I attended the American Library Association MidWinter Conference in Seattle, Washington January 26 -29th. While there, I was able to speak with several eBook companies about new features and services. Below you will find a list of companies (alpha order) and new features complete with links for more information.
I also want to bring your attention to a few must read reports. First, the ALA Digital Content & Libraries Working Group publication, Ebook Business Models: A Scorecard for Public Libraries. Second, The Pew Internet Library Services in the Digital Age report. Finally, the Scholastic Kids and Family Reading Report (4th Edition). The latter reports provide excellent data to help understand user needs in our digital age.
And now, for the company updates:
The Axis 360 mobile site was launched at the end of October, optimized for browsers on mobile devices. There is an automatic redirect to the mobile version when a mobile device is detected. The “magic wall” is now rendered for mobile with a carousel display. Many new browse functions/categories are available on this new mobile site to help users drill down to the content better. Michael Bills, Director of Sales, Digital Products, says they may adopt this on the full site.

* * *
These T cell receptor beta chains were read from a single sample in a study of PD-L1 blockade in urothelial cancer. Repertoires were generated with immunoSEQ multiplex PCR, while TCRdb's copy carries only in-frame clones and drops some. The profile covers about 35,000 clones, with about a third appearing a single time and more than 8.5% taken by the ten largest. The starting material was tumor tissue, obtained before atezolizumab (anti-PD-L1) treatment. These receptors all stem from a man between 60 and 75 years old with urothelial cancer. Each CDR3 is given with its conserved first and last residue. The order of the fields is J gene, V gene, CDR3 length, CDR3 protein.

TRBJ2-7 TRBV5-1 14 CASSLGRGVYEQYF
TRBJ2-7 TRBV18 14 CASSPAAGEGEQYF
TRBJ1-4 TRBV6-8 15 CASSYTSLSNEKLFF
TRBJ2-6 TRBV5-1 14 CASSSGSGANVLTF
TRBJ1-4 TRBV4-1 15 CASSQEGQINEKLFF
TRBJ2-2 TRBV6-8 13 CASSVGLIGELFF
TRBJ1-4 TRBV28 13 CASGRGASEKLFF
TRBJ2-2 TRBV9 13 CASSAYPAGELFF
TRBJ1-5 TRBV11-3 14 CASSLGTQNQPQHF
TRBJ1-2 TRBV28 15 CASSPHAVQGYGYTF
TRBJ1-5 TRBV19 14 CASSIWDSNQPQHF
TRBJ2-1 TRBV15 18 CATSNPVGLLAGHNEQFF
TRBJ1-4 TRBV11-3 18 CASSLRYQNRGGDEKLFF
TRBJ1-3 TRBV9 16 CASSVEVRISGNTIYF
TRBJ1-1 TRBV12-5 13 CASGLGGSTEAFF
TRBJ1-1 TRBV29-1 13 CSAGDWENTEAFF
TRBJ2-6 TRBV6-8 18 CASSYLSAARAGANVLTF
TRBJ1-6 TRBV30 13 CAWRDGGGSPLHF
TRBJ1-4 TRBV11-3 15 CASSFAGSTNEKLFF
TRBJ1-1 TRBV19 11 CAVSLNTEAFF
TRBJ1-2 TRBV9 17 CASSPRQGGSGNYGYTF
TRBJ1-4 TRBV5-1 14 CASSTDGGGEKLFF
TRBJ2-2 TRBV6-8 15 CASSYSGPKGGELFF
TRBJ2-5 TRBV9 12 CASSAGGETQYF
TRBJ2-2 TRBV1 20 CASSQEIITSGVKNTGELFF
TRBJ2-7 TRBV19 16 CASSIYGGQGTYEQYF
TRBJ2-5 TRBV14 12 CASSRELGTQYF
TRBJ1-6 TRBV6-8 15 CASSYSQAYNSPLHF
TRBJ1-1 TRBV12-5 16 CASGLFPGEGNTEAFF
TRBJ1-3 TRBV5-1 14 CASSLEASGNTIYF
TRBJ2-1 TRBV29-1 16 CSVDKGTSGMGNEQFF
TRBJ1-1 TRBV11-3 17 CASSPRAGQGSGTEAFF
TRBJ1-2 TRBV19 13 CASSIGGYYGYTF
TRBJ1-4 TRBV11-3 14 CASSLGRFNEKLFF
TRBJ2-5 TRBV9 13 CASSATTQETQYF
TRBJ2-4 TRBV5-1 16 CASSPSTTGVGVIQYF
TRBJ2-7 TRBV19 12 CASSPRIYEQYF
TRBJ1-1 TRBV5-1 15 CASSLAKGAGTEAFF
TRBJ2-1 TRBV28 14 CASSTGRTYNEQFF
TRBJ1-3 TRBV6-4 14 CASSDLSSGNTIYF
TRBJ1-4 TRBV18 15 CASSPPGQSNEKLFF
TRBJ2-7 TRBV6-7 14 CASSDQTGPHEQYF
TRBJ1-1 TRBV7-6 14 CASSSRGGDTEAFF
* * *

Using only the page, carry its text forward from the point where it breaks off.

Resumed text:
Full testing of ebooks sales from Hachette and Penguin publishers are underway. Hachette testing began in September and the Penguin pilot projects have been in place in two library systems since late 2012. They are expecting to be able to move forward to all libraries following the tests.
APIs were released to ILS companies, discovery services, and mobile apps. These APIs provide real time inventory, checkouts, and holds. A second set of APIs will be released soon. These will send transaction data to the ILS and allow for combined circulation stats on print and electronic books in one place. The APIs will also provide for display of Axis 360 statuses in the patron record of the ILS. Sirsi Dynix beta now, and , III, TLC, and Polaris will all roll out with these in the next couple of months. Bibiocom, Boopsie, and VuFind will follow.